Aaron Riley’s nickname could very well be “TUF Fodder,” because the man has fought nothing but The Ultimate Fighter alums, and often winners, for the better part of his UFC career. And it’s a shame, because the dude always brings the fight to these whippersnappers, but simply hasn’t been able to put any of them away. Most recently, he had his jaw broken again by TUF 13 winner Tony Ferguson at UFC 135. Back at UFC 105, he was made into mince meat by TUF 9 winner Ross Pearson. Set to square off against, you guessed it, TUF 12 alum Cody McKenzie, at UFC on FUEL 3 in May, Riley may be looking at his final chance to prove he can hang with these young guns before he is demoted to the Strikeforce roster. Speaking of a certain Alaskan native…

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Video Tribute: 11 Music Videos Featuring MMA Fighters


(Apparently, some fighters thought that LL was the singer of ‘Macarena.’)

With the growing popularity of the sport of mixed martial arts, it’s surprising that we haven’t seen more fighters in music videos. Maybe MTV just isn’t ready for cauliflower ear.

At any rate, there have been a few fighters who have appeared in a handful of videos.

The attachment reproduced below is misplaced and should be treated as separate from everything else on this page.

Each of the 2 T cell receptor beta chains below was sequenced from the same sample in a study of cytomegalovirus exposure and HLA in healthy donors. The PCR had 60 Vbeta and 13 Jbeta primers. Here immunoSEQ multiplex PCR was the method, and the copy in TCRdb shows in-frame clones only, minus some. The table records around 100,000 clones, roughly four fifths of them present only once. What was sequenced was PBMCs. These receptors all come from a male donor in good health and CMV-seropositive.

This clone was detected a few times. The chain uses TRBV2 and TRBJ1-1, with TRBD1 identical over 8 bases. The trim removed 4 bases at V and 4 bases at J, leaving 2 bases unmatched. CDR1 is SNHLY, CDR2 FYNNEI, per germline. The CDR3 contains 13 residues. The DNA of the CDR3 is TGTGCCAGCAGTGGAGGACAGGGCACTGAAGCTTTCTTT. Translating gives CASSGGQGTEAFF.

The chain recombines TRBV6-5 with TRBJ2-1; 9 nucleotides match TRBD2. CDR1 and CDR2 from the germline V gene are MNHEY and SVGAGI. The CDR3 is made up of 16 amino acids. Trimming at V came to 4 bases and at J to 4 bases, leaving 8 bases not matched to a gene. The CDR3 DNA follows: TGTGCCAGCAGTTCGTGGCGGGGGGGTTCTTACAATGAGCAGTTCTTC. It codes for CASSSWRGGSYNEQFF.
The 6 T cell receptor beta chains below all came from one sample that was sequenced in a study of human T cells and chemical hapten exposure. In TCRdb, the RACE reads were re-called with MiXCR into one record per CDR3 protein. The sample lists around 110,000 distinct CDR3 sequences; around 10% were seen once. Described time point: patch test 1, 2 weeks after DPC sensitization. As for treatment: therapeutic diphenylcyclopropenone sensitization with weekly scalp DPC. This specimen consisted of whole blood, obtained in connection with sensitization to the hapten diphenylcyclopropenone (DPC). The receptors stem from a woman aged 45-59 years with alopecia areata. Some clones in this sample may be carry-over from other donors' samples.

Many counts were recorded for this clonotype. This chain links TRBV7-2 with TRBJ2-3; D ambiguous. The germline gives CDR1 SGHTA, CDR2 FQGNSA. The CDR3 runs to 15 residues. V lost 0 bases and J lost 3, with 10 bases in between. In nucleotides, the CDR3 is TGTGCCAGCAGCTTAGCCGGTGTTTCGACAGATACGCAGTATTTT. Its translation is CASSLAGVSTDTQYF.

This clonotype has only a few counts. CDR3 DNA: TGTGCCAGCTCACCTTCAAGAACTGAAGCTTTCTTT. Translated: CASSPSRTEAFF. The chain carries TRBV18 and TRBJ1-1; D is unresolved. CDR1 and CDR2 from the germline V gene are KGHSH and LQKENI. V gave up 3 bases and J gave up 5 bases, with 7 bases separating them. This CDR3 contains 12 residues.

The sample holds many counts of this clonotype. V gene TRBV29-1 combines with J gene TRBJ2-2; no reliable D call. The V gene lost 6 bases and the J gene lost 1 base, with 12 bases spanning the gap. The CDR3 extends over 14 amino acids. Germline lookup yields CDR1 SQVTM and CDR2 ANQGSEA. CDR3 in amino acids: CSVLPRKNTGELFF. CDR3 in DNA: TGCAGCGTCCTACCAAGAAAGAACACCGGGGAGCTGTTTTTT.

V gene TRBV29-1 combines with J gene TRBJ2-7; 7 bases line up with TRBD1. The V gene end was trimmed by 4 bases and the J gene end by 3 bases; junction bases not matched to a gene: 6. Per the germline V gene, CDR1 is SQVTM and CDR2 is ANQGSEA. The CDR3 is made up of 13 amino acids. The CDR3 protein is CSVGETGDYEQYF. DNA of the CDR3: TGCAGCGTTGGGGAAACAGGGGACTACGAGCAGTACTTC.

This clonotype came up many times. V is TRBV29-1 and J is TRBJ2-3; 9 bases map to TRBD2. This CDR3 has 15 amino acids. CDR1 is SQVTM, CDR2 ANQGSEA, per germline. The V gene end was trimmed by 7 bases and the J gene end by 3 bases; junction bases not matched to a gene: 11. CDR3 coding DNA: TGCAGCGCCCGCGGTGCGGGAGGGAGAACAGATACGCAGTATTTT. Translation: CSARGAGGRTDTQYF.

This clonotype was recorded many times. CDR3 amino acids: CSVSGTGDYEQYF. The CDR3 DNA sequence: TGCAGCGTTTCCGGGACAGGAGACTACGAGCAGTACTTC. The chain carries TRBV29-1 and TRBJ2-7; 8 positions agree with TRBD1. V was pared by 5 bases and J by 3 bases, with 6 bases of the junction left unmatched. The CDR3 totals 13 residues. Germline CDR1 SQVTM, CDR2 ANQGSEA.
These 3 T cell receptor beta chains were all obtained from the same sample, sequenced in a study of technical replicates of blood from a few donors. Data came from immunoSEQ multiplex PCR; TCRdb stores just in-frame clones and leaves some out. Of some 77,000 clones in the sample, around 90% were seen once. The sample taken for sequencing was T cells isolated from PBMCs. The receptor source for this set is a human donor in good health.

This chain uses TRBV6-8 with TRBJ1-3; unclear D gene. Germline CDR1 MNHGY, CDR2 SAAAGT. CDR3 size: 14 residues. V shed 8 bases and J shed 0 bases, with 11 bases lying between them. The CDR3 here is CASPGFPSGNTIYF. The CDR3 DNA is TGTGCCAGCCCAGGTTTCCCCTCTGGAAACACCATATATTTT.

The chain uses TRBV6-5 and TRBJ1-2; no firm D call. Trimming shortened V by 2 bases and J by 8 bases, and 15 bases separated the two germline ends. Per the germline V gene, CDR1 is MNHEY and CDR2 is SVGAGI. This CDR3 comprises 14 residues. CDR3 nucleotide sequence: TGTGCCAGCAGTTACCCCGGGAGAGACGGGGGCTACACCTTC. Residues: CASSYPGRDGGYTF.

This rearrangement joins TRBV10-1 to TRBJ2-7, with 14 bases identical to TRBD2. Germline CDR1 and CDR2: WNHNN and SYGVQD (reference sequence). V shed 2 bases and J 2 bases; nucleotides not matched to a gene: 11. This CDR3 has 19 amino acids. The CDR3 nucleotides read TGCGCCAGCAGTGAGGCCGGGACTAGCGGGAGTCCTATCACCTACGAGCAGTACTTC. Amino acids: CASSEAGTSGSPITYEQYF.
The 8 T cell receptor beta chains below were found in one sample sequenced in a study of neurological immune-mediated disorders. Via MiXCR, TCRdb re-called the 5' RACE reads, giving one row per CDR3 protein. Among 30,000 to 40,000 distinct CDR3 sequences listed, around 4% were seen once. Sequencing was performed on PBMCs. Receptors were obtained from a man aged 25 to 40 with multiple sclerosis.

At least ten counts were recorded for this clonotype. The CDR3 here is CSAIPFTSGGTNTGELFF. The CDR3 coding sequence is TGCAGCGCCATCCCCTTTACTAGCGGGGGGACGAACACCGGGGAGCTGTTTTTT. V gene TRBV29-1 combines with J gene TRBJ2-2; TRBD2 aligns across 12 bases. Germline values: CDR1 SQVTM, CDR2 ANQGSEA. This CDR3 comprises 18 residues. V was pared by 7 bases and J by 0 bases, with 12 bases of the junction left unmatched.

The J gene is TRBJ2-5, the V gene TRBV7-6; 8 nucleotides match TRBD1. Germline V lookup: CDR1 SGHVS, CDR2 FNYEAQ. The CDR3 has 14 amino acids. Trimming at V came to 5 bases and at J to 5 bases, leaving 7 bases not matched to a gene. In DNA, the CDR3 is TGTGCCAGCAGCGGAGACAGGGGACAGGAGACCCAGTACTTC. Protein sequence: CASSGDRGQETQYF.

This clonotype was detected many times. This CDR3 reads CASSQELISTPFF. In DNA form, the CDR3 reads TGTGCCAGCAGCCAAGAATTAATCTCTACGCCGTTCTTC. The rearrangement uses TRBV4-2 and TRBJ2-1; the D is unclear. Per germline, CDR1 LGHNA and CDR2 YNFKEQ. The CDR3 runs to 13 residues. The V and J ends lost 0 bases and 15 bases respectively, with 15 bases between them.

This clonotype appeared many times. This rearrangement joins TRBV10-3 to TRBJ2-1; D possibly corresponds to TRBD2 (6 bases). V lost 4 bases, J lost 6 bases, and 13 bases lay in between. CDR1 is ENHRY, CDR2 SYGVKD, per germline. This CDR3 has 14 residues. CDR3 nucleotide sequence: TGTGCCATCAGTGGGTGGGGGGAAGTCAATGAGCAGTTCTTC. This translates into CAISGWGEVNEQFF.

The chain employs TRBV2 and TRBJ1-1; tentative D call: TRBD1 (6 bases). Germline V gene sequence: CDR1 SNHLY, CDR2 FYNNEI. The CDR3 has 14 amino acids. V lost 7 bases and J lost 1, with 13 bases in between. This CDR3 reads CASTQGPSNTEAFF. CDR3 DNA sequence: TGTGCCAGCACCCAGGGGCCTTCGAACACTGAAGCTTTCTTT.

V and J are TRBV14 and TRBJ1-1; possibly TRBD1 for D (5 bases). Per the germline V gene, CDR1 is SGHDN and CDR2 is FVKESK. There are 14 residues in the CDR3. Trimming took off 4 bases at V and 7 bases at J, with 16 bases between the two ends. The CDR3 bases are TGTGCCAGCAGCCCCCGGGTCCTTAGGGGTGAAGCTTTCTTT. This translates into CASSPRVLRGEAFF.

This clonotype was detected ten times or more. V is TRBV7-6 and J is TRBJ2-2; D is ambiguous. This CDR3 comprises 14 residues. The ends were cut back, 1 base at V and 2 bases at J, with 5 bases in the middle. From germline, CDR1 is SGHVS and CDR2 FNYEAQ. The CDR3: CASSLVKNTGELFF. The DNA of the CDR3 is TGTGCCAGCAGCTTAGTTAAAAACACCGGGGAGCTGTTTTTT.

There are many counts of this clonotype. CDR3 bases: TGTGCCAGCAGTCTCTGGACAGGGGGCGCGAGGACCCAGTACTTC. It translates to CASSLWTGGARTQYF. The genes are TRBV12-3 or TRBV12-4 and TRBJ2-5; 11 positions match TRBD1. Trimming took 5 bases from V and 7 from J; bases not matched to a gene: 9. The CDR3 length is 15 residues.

Check out some of our favorites after the jump.

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UFC 146 Booking Update: Gonzaga vs. Del Rosario, Brandao vs. Elkins


(Separated at birth??)

The UFC’s May 26th stop in Las Vegas — which will hopefully be headlined by Junior Dos Santos vs. Alistair Overeem — continues to pick up manpower.

In the heavyweight division, undefeated former Strikeforce contender Shane Del Rosario will make his UFC debut against the suddenly-not-retired Gabriel Gonzaga. Del Rosario’s 11-0 record includes 10 wins by first-round stoppage, but he hasn’t competed since his submission of Lavar Johnson a year ago. Meanwhile, Gonzaga just picked up his first win in the UFC since 2009 when he choked out Ednaldo Oliveira at UFC 142. Gonzaga’s last three UFC victories have come against Octagon first-timers, which might be a bad omen for Del Rosario.

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MMA Gif Tribute: 9 ‘Lawn Chair’ Knockouts


(If anyone can explain what is going on in this photo, we’ll give you Carmen Valentina’s digits.) 

After Edson Barboza’s spinning heel kick KO over Terry Etim gave birth to the phrase “falling tree” knockout here on CP, we got to thinking, what other classifications of devastation existed in the MMA highlight-o-sphere? Debates got heated, egos got crushed, and limbs got mangled, but we were eventually able to agree that the next category of KO’s in need of appreciation was that of the “lawn chair.”